Introduction to Meditation

People have been asking me for years about meditation and how to get into it. I’ve been meditating off and on since 2004, but I’ve been doing it every day for the past several years. Meditation has tons of amazing benefits, including reducing stress; improving concentration; encouraging a healthy lifestyle; increasing self-awareness, happiness, and acceptance; slowing aging; and improving cardiovascular and immune system health. Since it is so crucial to better living, let’s talk about it!

IMG_6083.PNGWhat is meditation?

First off, let go of that myth that meditation needs to be done cross-legged in a forest wearing the robes of a Buddhist monk. There are tons of different types of meditations out there and numerous ways to do them.

Meditation is just a mental exercise for the purpose of reaching a higher level of awareness. I like to think of my own definition of meditation as simply be-ing — being without trying to be anywhere, or be anyone, or be anything. It’s not even necessarily being still or un-still — just being. And if that doesn’t make sense right now, that’s okay. With practice, you’ll begin to understand the meaning of just being.

What’s the best kind of meditation?

Having tried a variety of forms over the years — breathing meditations, walking meditations, body scan meditations, guided imagery meditations, regular guided meditations, group meditations, Transcendental Meditation, and even meditation apps — I currently meditate in a variety of different ways, and I change it daily.

I first got started with meditation because I was having trouble sleeping. Somehow I stumbled across some audio recording that used guided imagery to take the listener to a calm, restful place. I found that I could never make it through a whole recording because I would fall asleep a few minutes into it. Bingo!

More research led me to discover other guided meditation audios that I could use any time of day, which is a very easy way to get introduced to the practice.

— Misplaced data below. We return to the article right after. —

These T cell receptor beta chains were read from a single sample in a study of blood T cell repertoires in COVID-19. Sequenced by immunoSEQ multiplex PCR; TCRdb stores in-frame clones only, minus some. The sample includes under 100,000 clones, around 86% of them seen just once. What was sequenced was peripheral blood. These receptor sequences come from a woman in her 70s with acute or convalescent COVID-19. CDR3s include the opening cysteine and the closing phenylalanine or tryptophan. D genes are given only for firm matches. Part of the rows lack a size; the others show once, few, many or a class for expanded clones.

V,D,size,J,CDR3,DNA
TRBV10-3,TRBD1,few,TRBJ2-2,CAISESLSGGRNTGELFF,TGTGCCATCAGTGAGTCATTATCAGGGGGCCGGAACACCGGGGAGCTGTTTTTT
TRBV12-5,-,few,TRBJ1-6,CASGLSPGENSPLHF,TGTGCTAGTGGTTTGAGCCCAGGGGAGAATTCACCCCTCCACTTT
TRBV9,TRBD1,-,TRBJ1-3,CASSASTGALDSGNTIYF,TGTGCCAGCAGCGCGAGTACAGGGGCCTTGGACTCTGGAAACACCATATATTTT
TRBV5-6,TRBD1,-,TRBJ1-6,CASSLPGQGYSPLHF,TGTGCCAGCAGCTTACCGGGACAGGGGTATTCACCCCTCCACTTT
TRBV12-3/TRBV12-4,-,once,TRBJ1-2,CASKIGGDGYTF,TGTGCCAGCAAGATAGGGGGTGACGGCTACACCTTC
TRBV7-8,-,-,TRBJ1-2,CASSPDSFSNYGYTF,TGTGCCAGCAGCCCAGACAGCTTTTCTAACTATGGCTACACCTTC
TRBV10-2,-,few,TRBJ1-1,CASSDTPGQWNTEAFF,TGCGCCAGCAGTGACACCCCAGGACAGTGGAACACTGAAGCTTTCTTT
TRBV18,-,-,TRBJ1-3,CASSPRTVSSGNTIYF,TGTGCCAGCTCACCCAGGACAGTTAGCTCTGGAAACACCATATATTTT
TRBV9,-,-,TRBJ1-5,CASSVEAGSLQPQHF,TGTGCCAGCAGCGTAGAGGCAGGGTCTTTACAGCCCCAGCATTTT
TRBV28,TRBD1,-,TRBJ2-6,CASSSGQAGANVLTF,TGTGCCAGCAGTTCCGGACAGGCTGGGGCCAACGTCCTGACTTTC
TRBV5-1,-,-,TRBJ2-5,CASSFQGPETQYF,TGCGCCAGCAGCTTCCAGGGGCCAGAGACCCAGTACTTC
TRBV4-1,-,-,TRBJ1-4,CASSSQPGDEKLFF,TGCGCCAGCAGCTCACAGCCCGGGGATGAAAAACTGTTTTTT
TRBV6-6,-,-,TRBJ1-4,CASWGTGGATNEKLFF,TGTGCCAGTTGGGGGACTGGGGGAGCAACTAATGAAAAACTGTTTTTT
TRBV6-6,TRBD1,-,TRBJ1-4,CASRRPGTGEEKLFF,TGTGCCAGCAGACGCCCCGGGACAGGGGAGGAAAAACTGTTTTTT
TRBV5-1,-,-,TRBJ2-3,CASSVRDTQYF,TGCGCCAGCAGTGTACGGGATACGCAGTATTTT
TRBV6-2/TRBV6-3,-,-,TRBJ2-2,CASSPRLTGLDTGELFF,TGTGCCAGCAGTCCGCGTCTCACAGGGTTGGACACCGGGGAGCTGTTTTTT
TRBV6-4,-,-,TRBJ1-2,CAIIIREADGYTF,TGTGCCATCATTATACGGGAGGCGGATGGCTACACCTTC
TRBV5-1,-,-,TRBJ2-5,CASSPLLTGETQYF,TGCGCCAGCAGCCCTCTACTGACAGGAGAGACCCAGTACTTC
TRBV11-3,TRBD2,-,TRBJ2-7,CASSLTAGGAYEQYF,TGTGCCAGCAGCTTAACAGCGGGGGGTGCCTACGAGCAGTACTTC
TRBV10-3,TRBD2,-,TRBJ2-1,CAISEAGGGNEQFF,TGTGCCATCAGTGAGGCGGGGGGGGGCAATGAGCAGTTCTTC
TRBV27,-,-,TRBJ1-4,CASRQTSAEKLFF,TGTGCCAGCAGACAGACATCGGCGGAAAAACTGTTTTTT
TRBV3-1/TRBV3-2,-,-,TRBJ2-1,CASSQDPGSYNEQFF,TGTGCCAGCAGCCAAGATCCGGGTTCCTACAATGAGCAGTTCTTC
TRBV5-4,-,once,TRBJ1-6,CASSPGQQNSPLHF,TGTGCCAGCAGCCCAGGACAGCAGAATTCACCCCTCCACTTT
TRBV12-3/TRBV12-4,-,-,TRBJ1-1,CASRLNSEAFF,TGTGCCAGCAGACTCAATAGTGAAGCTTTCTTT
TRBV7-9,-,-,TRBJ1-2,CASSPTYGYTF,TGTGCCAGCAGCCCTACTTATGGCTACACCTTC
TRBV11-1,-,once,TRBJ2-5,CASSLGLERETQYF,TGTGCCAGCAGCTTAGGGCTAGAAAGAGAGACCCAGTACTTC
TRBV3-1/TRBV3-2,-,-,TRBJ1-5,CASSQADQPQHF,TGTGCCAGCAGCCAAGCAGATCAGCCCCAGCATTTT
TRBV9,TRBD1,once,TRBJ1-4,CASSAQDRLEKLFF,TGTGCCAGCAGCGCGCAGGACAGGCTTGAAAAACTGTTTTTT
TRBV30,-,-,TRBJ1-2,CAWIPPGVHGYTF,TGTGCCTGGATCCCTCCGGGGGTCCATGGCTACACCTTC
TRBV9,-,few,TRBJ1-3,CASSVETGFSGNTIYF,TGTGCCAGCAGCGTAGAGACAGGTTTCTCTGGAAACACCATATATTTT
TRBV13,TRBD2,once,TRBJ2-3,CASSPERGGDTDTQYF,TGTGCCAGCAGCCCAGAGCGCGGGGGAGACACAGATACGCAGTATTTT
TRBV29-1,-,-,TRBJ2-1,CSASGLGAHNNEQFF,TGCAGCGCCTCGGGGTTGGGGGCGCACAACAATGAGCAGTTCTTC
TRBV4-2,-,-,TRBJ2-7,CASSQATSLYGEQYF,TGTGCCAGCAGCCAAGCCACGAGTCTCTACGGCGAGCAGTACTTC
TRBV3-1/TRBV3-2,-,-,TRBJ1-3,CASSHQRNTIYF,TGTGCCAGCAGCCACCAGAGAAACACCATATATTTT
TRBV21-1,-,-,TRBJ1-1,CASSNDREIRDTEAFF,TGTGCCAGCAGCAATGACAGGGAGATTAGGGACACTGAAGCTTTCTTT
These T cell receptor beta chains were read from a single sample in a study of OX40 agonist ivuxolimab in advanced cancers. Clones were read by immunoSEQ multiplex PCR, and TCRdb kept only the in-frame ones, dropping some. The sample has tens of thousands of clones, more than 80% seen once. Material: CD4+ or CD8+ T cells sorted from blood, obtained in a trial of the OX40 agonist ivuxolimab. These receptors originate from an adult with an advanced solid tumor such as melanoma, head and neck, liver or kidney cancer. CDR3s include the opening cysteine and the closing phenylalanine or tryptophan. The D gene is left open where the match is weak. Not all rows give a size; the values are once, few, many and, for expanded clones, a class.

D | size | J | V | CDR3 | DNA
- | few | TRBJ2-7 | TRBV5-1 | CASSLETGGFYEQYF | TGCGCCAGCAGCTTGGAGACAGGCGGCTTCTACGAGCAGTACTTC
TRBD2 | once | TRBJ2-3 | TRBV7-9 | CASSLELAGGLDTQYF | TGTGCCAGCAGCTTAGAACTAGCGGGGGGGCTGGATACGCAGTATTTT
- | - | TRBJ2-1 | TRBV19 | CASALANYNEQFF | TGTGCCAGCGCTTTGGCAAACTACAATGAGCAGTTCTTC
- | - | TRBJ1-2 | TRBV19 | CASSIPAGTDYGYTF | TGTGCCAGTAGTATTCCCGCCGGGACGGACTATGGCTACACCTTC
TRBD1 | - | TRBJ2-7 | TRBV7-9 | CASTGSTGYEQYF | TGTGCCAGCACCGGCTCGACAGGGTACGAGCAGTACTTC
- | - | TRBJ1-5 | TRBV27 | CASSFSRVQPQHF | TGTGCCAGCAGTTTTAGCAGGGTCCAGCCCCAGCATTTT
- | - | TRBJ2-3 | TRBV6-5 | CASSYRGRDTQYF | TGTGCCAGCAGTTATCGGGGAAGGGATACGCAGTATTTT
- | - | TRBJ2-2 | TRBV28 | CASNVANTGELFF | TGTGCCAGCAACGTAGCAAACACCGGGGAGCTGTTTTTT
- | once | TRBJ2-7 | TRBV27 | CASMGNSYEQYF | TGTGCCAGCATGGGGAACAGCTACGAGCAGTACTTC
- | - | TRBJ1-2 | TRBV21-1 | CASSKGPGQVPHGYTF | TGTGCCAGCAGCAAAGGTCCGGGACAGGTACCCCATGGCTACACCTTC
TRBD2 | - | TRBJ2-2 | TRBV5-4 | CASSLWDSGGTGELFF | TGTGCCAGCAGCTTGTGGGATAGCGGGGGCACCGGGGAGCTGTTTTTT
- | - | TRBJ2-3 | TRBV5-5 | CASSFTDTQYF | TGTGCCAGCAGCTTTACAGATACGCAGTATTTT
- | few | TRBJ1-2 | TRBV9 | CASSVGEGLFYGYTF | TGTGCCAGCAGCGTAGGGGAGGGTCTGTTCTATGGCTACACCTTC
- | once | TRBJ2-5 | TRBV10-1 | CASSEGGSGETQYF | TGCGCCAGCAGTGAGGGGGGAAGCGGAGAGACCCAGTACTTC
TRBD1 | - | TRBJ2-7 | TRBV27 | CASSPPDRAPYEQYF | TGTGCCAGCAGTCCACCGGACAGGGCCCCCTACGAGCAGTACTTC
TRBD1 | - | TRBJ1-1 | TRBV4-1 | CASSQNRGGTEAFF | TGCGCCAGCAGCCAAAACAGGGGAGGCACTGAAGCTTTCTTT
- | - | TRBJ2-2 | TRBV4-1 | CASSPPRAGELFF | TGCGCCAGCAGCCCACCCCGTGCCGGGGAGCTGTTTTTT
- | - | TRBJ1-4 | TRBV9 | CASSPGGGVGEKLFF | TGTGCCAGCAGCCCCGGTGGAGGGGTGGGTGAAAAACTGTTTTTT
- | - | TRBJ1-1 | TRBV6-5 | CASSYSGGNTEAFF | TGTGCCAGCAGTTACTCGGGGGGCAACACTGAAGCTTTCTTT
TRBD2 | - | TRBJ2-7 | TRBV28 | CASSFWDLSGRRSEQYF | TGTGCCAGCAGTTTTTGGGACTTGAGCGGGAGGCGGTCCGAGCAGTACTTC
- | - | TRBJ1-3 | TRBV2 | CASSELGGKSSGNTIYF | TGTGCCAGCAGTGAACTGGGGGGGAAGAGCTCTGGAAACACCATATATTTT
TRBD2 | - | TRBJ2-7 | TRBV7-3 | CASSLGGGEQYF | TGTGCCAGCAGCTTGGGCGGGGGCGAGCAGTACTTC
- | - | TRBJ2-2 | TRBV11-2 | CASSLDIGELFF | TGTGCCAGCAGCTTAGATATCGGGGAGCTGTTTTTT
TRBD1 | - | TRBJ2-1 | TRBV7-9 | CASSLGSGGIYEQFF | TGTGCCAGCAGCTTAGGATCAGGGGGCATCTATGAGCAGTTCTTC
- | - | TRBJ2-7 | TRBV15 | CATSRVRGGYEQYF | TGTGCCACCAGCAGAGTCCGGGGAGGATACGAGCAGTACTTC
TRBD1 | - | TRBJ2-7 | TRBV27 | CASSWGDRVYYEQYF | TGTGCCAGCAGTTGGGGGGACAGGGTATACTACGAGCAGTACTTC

Consistency is Key

IMG_6082Of course, when you first try meditation, you might feel uncomfortable. You might have tons of thoughts coming through that you just can’t seem to let go of. This is just the mind’s way of saying it doesn’t like what you’re doing. The mind wants to go go go and be stimulated all the time, especially in today’s social-media-scrolling, cat-video-clip-watching, fast-paced world. And that’s totally fine and expected!

But with regular practice, you will begin to find tiny moments of simple awareness without judgment. With more practice, preferably daily, those moments might become longer. It’s all part of the process.

I owe my daily practice to Transcendental Meditation, or TM. TM is a very popular meditation technique among many people, including celebrities such as Katy Perry (I’m sure you’ve heard of her. Right?), but there are plenty of people out there who have an aversion to it because it costs so much money to learn. (The argument is that meditation should always be free to learn, and I can’t agree more, but curiosity had me dropping the cash to find out what the hype was all about.)

While the results are profound, I believe it isn’t necessarily because of the technique itself. Instead, I believe that it is the money spent on it that makes the difference.

But wait… shouldn’t meditation be free?

Of course it should! What I mean about money making the difference is that I spent so much money to learn this technique that I will be damned if I don’t meditate every day.

Therefore, I believe any meditation technique practiced regularly makes the key difference and produces profound effects.

Will meditation go against my religion… or lack thereof?

Nope. None of the meditations I have ever practiced have had any religious association or philosophy to them, which makes them suitable for anyone. In fact, one could even argue that if you pray or simply notice the breath, those are forms of meditation.

How do I learn to meditate?

If you’d like to try out some meditations, I suggest starting with these resources:

These are just good places to start, but there will be more on meditation in the future!

Love and light,

Alyssa a.k.a. That Yoga Teacher

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